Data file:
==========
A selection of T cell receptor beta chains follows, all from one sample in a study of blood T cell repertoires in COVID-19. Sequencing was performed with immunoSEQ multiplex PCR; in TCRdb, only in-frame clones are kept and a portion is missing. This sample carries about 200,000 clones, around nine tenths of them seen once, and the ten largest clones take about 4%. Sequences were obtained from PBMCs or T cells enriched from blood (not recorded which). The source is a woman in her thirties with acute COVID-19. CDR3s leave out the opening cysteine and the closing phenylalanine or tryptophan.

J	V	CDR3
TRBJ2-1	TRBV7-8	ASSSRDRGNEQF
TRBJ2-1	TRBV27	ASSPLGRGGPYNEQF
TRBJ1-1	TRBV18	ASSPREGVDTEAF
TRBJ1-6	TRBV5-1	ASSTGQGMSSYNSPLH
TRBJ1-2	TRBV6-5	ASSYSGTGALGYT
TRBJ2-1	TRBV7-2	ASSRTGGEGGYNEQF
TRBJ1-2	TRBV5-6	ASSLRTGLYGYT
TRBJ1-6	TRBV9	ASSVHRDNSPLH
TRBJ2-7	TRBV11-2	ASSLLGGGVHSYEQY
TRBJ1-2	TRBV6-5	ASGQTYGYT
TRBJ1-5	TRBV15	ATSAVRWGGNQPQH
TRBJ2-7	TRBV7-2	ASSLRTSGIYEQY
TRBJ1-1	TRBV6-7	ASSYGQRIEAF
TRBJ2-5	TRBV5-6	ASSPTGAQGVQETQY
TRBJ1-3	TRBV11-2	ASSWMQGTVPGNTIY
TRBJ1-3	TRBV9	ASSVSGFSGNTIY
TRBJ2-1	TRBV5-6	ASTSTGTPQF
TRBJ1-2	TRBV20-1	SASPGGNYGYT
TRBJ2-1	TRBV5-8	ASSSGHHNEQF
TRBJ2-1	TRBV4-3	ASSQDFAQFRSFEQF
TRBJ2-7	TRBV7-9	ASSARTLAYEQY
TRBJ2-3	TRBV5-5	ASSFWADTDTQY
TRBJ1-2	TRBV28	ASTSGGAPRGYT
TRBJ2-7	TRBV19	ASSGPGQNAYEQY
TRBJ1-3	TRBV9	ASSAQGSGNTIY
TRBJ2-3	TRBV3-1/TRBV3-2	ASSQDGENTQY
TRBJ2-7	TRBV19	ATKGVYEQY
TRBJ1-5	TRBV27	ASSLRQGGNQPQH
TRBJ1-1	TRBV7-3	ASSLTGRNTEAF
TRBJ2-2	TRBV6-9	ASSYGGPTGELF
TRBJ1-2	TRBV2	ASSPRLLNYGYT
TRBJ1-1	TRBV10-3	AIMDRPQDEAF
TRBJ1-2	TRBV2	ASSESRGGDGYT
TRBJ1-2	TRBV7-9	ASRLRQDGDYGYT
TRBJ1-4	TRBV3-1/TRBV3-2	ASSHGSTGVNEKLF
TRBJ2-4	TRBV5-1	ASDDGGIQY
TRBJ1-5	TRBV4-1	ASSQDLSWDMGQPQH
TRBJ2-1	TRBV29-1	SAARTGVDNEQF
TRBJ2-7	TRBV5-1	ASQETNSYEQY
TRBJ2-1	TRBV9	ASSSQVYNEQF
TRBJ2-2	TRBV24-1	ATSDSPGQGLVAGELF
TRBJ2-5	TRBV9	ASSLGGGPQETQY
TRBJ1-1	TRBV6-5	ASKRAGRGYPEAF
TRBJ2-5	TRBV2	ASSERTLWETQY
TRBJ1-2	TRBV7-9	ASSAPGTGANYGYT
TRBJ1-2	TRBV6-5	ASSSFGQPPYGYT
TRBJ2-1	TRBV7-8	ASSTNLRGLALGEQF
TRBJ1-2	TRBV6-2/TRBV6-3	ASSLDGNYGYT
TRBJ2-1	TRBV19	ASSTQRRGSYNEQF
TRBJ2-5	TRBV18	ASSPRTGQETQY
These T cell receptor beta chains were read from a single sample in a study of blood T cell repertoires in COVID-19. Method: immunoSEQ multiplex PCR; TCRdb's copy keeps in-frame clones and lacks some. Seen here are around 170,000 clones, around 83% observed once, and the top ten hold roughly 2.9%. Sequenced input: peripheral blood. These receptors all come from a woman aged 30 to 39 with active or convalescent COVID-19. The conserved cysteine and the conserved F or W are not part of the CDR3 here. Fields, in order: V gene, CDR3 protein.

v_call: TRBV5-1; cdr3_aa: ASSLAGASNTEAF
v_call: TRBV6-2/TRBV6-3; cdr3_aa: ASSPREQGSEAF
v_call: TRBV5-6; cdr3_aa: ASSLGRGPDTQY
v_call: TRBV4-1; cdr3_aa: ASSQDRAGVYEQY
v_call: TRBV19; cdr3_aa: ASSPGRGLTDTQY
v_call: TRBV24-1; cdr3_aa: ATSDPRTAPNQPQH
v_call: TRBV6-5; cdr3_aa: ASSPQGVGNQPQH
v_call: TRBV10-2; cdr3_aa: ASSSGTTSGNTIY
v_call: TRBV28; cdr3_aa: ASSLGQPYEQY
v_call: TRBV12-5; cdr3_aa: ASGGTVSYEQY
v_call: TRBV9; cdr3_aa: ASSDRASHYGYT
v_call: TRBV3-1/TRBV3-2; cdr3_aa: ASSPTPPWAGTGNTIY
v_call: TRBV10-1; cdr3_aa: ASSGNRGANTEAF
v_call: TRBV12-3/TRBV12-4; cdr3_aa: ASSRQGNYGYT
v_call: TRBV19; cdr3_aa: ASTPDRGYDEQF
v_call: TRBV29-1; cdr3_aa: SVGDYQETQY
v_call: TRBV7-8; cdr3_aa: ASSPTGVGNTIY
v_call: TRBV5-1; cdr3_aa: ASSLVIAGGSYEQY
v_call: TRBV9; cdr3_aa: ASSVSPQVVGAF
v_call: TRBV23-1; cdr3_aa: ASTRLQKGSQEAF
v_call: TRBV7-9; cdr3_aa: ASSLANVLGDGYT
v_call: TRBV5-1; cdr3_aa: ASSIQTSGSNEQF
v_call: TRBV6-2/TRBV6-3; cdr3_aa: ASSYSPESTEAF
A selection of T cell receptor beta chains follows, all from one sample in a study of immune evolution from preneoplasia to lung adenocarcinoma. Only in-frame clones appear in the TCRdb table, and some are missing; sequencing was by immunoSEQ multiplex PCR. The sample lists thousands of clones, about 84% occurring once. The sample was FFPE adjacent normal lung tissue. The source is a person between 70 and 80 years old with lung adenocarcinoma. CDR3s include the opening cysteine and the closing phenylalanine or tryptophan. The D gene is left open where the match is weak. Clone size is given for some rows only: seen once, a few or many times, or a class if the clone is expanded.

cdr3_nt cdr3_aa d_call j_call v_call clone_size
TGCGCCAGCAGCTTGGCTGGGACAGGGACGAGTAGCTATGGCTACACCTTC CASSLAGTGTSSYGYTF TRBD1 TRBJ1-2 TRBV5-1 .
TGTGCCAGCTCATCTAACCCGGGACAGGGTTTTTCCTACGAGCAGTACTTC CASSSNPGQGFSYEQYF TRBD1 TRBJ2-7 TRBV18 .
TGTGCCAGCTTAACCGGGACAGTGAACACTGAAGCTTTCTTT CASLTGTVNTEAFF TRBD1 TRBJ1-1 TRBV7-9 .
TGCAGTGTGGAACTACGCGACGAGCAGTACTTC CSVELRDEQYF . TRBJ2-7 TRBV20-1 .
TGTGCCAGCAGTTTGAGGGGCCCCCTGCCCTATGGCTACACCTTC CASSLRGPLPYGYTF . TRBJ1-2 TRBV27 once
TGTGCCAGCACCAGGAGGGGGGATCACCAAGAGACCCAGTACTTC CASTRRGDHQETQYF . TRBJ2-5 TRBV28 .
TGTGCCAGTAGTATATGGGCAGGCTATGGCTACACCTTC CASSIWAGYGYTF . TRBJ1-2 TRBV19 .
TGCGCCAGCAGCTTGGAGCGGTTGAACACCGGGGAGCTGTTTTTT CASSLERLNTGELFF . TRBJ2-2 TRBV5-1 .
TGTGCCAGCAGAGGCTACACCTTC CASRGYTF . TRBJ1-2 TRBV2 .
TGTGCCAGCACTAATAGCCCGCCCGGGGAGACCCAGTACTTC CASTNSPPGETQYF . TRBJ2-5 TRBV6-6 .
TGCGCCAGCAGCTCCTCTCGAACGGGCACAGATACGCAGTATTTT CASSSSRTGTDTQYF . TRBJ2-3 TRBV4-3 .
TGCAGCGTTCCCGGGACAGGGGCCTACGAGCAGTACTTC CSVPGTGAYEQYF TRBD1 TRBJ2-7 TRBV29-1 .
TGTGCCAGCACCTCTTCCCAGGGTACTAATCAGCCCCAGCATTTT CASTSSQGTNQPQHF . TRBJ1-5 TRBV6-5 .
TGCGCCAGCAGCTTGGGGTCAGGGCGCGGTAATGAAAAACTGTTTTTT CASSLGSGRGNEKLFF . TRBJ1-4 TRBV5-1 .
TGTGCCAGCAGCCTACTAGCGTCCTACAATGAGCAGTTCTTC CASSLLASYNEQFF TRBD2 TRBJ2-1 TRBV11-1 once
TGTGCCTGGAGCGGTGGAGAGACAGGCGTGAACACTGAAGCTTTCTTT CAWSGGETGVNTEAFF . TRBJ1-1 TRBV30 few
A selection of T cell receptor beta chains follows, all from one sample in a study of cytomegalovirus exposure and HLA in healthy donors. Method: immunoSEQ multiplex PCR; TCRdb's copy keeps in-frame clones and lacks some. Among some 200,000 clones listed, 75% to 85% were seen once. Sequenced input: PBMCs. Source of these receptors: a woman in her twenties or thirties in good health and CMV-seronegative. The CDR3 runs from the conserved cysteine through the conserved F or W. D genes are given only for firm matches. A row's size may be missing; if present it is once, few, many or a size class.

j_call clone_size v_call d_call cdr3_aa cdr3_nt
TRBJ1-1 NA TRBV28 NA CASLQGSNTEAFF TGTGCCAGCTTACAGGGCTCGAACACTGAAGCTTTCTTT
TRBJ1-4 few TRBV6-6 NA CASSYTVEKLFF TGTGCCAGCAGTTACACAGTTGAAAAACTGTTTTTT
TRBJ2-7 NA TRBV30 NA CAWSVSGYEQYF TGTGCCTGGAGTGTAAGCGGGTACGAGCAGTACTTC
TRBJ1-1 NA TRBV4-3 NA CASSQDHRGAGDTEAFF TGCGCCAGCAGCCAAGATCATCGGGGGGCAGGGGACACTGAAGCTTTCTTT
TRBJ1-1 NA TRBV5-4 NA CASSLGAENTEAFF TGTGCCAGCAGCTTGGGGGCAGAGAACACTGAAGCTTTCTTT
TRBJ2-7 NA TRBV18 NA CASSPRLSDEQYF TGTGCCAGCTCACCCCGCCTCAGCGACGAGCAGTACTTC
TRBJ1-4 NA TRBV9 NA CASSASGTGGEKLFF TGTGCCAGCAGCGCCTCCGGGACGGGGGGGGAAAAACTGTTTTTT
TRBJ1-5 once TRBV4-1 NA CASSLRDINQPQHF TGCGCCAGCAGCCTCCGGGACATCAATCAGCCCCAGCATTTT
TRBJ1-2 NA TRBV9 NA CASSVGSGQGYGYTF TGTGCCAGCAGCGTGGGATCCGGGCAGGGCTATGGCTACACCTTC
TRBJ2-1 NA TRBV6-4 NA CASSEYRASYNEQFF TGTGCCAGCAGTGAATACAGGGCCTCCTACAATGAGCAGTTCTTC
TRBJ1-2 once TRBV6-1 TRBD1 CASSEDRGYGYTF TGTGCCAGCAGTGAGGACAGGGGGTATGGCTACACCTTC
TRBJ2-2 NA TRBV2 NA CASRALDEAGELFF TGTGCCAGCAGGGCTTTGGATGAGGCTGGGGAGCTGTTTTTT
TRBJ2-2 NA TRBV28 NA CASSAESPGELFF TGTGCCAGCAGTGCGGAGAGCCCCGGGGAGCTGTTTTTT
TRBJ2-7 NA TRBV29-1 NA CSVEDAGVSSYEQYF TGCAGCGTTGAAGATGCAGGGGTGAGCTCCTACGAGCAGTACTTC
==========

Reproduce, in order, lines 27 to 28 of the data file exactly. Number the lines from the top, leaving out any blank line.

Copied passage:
TRBJ1-3	TRBV9	ASSAQGSGNTIY
TRBJ2-3	TRBV3-1/TRBV3-2	ASSQDGENTQY